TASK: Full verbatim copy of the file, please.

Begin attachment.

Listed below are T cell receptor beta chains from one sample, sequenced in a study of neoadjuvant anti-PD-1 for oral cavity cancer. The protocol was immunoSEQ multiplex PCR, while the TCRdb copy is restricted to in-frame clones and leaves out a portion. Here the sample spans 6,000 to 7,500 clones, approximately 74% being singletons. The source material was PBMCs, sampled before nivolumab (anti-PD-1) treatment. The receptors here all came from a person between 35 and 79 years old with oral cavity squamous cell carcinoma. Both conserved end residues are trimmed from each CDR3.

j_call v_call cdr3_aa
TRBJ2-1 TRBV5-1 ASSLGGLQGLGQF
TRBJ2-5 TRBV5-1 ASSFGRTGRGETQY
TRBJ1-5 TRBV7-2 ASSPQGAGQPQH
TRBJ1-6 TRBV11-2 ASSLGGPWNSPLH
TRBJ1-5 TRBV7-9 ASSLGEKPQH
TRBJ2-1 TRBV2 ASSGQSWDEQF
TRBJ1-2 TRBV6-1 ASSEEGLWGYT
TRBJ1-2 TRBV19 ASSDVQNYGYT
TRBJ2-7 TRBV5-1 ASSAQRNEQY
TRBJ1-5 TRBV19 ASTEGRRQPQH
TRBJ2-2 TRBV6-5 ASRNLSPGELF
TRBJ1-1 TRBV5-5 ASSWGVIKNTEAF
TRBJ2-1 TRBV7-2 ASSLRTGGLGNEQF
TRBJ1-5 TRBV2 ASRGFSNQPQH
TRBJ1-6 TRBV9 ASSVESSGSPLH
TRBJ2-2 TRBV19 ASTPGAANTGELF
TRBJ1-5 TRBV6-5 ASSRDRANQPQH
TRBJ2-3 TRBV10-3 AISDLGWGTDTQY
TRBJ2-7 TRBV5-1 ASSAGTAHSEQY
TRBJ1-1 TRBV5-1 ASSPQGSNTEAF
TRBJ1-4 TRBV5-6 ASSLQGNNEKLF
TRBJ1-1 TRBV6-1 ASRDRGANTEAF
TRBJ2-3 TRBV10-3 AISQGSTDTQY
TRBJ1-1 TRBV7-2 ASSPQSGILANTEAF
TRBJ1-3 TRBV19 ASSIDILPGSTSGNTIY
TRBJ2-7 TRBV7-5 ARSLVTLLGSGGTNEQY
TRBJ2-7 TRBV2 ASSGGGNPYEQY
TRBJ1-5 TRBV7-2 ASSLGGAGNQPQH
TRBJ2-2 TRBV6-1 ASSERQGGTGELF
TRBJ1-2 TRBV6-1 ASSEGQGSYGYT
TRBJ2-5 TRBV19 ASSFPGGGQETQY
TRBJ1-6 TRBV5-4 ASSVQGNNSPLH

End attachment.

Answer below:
Listed below are T cell receptor beta chains from one sample, sequenced in a study of neoadjuvant anti-PD-1 for oral cavity cancer. The protocol was immunoSEQ multiplex PCR, while the TCRdb copy is restricted to in-frame clones and leaves out a portion. Here the sample spans 6,000 to 7,500 clones, approximately 74% being singletons. The source material was PBMCs, sampled before nivolumab (anti-PD-1) treatment. The receptors here all came from a person between 35 and 79 years old with oral cavity squamous cell carcinoma. Both conserved end residues are trimmed from each CDR3.

j_call v_call cdr3_aa
TRBJ2-1 TRBV5-1 ASSLGGLQGLGQF
TRBJ2-5 TRBV5-1 ASSFGRTGRGETQY
TRBJ1-5 TRBV7-2 ASSPQGAGQPQH
TRBJ1-6 TRBV11-2 ASSLGGPWNSPLH
TRBJ1-5 TRBV7-9 ASSLGEKPQH
TRBJ2-1 TRBV2 ASSGQSWDEQF
TRBJ1-2 TRBV6-1 ASSEEGLWGYT
TRBJ1-2 TRBV19 ASSDVQNYGYT
TRBJ2-7 TRBV5-1 ASSAQRNEQY
TRBJ1-5 TRBV19 ASTEGRRQPQH
TRBJ2-2 TRBV6-5 ASRNLSPGELF
TRBJ1-1 TRBV5-5 ASSWGVIKNTEAF
TRBJ2-1 TRBV7-2 ASSLRTGGLGNEQF
TRBJ1-5 TRBV2 ASRGFSNQPQH
TRBJ1-6 TRBV9 ASSVESSGSPLH
TRBJ2-2 TRBV19 ASTPGAANTGELF
TRBJ1-5 TRBV6-5 ASSRDRANQPQH
TRBJ2-3 TRBV10-3 AISDLGWGTDTQY
TRBJ2-7 TRBV5-1 ASSAGTAHSEQY
TRBJ1-1 TRBV5-1 ASSPQGSNTEAF
TRBJ1-4 TRBV5-6 ASSLQGNNEKLF
TRBJ1-1 TRBV6-1 ASRDRGANTEAF
TRBJ2-3 TRBV10-3 AISQGSTDTQY
TRBJ1-1 TRBV7-2 ASSPQSGILANTEAF
TRBJ1-3 TRBV19 ASSIDILPGSTSGNTIY
TRBJ2-7 TRBV7-5 ARSLVTLLGSGGTNEQY
TRBJ2-7 TRBV2 ASSGGGNPYEQY
TRBJ1-5 TRBV7-2 ASSLGGAGNQPQH
TRBJ2-2 TRBV6-1 ASSERQGGTGELF
TRBJ1-2 TRBV6-1 ASSEGQGSYGYT
TRBJ2-5 TRBV19 ASSFPGGGQETQY
TRBJ1-6 TRBV5-4 ASSVQGNNSPLH